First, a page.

Chickenhare, a bunny with the legs of a chicken, has been captured with his friend Abe, a bearded box turtle, by Barley. Barley wants to sell them to Klaus, a crazy, evil taxidermist. Klaus plans to kill and stuff Chickenhare and Abe for his collection of friends, because he misses his old goat, Mr. Buttons, who ran away. Chickenhare and Abe are in a sticky (and possibly feathery) situation. How will they escape?
Chickenhare and Abe are pretty adorable characters. I never would have thought a turtle with a beard could be so cute! They are both loyal, determined, and snarky—the best mix of character traits for heroes. Klaus, meanwhile, is a strange combination of terrifying and sad. While he is clearly evil, I found myself pitying his craziness a bit. He’s lonely and he is trying to fix that in very disturbing ways. I wish Chris Grine would have spent a few more pages on world-building. Where did these weird creatures come from? Where are they? What are “shromphs” exactly? To really connect with Chickenhare, I needed a bit more about all concerned. I was left with a lot of questions, which will hopefully be answered in the sequel.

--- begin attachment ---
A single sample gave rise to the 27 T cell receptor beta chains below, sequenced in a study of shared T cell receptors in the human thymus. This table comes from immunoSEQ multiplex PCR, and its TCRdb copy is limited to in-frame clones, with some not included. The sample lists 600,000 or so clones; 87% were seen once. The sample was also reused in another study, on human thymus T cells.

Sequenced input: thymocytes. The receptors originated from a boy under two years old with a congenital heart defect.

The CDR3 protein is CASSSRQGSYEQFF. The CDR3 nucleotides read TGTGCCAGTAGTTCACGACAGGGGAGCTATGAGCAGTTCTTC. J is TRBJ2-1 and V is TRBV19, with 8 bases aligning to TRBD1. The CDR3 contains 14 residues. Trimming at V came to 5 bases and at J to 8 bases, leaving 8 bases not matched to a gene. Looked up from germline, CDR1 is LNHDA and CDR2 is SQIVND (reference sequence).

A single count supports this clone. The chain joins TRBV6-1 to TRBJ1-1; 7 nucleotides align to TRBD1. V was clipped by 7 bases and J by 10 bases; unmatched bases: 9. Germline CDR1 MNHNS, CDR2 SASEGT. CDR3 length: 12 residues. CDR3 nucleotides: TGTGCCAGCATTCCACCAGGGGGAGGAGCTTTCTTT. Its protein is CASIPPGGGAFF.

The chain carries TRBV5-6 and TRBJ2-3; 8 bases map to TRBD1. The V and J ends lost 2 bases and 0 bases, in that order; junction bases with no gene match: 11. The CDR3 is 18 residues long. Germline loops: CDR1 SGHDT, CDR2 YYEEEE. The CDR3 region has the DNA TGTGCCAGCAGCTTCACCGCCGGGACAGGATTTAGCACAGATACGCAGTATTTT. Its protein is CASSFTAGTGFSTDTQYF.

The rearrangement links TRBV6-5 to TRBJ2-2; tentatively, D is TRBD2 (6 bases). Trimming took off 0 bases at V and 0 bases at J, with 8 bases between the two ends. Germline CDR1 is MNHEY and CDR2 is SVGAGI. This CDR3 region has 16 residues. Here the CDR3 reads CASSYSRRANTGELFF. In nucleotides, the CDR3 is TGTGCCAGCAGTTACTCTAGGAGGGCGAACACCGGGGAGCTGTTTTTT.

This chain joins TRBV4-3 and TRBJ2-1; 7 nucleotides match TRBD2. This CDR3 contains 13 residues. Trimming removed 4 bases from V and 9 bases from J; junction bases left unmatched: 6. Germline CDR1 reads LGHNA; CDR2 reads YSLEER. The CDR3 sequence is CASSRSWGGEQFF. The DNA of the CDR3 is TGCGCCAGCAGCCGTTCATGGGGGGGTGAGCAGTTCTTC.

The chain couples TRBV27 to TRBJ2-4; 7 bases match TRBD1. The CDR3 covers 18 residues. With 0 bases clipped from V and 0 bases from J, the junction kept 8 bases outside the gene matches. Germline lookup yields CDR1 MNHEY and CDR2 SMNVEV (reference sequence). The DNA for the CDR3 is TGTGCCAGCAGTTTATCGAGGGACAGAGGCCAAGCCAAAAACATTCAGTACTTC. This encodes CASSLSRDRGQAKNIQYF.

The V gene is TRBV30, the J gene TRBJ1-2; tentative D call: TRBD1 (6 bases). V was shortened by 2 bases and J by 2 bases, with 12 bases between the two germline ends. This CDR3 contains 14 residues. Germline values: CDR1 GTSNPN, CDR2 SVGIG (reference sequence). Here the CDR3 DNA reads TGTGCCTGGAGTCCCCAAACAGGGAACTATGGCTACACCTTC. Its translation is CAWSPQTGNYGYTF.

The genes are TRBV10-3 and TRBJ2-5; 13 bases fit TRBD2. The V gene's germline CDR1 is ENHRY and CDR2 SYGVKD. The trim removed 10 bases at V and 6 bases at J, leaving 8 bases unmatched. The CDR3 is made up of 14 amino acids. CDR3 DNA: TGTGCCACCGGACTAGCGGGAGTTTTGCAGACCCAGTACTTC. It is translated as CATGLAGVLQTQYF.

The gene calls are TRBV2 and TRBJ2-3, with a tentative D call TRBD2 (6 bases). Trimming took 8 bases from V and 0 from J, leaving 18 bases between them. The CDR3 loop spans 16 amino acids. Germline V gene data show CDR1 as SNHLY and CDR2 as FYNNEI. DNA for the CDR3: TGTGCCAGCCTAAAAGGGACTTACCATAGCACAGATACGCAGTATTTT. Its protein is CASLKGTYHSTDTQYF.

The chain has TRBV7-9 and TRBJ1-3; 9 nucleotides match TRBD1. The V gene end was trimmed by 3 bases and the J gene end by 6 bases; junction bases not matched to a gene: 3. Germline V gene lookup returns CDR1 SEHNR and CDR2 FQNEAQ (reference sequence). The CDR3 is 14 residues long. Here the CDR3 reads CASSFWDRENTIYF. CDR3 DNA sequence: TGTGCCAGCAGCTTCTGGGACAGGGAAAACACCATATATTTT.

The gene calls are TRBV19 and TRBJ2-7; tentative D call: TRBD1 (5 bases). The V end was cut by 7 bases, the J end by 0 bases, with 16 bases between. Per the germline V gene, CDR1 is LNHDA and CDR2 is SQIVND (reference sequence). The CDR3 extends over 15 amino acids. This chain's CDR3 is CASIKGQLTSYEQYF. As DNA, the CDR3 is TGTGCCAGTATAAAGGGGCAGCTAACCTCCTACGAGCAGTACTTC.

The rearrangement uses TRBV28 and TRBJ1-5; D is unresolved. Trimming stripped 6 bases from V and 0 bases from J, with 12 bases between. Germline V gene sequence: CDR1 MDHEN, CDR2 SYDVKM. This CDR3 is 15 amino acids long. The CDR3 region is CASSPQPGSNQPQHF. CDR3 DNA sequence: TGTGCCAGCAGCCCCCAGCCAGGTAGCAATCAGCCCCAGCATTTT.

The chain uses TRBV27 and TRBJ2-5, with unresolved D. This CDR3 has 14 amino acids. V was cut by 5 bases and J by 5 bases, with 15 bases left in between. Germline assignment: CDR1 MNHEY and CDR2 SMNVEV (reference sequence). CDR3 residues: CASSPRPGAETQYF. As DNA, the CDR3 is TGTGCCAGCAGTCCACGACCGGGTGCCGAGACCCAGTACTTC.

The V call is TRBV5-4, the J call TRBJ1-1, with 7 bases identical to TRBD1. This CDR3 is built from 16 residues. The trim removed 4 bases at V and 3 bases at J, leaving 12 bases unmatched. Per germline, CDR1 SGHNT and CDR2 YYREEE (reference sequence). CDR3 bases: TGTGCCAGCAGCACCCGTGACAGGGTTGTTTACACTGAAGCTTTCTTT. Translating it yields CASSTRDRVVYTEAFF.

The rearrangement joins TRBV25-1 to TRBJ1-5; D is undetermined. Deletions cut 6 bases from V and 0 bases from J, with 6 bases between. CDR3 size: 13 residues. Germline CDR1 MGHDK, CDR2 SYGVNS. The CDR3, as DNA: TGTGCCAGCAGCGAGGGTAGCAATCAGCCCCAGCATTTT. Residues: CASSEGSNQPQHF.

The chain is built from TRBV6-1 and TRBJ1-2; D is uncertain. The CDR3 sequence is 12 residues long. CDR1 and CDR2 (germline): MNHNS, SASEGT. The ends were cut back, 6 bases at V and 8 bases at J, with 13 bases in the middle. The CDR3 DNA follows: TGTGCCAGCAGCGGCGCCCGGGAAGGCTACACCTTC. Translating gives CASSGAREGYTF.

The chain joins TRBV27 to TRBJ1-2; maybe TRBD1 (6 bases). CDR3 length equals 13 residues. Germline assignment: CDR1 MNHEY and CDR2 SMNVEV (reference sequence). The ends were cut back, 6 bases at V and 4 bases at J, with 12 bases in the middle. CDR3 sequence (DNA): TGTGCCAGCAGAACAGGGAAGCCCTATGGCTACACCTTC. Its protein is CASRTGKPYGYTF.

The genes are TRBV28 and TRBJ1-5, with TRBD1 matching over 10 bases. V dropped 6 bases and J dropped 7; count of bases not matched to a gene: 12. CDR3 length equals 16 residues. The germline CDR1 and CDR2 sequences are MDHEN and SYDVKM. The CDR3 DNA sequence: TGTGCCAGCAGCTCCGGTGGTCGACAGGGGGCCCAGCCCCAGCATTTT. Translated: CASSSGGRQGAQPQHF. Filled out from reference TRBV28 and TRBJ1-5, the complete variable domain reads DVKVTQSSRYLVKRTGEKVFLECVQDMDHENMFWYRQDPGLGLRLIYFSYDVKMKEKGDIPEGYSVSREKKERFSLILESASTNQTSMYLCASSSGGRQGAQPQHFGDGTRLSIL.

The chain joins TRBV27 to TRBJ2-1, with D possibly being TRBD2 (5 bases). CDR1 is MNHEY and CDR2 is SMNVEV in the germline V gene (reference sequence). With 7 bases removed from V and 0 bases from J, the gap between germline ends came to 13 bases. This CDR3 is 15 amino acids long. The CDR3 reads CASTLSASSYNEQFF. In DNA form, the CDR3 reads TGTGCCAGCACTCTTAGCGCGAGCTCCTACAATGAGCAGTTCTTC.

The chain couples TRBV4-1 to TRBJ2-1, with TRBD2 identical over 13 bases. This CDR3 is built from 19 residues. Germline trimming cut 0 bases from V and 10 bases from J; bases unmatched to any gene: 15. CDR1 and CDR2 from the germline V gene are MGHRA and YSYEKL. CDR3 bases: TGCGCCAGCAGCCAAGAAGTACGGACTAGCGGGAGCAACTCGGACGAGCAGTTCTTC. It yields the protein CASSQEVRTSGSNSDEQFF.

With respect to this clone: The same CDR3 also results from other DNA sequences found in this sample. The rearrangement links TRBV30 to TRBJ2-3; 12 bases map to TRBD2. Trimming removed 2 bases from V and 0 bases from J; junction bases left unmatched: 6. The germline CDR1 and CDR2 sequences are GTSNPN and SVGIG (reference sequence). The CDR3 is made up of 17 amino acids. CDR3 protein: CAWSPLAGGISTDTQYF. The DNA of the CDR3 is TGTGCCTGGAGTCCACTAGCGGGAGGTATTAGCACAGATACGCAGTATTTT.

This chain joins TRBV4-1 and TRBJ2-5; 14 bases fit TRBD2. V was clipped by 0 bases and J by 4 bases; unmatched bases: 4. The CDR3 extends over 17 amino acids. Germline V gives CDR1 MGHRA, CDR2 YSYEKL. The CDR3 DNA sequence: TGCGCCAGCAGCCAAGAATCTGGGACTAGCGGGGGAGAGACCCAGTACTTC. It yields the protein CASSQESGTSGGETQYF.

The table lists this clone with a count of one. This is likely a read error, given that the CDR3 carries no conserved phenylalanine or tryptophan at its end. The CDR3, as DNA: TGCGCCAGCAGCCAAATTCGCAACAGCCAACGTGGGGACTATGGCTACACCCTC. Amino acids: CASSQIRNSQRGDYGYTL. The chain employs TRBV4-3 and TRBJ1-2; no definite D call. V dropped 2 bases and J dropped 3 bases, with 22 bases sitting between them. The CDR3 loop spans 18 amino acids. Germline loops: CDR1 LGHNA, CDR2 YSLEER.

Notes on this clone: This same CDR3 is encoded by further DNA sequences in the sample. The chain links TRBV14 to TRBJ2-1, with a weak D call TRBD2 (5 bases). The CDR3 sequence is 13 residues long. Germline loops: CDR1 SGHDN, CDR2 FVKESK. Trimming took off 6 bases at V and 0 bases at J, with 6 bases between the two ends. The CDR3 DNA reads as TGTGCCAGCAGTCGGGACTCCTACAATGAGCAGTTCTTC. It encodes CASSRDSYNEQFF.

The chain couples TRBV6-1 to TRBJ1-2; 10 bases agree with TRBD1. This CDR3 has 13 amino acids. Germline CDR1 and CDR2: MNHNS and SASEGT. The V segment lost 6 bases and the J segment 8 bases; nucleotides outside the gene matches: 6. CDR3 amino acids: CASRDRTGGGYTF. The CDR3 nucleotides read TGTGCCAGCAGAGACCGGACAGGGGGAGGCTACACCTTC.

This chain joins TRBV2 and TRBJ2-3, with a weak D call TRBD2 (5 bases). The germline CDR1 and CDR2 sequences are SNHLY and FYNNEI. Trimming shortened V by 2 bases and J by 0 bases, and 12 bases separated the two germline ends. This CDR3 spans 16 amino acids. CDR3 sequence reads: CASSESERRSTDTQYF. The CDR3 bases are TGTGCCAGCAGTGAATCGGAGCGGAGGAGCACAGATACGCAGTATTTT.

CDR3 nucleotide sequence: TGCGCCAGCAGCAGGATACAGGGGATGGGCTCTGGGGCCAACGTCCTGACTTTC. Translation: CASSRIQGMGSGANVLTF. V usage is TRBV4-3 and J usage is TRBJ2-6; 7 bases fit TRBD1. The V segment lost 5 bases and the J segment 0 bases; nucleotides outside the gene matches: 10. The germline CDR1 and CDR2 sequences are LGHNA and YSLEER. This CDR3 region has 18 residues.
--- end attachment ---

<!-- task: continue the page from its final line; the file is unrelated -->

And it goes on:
The graphic novel, as a whole, was a little disturbing, while still fun. The characters were witty and entertaining, while the color palette was moody and dark. The only vivid colors in the book are used on Chickenhare and Abe, who are white with orange and green, respectively. The dingy greys combined with the menacing plotline made the story a bit heavier than I was anticipating, given that it is about a bunny with chicken legs. There is also some violent imagery, which might be an issue for some younger readers.
This is aimed at children in grades 4-7, which seems appropriate to me. Older children might want a bit more to fill out the plot, while younger children would most likely be upset by the way the story ends. I think some readers will definitely enjoy this action-packed, quick-moving story, but some of the imagery (such as a rotting corpse), might be too much for some readers. Still, I cheered for Chickenhare the whole way through and will be looking for the sequel.
by Chris Grine
Publisher Age Rating: 9-13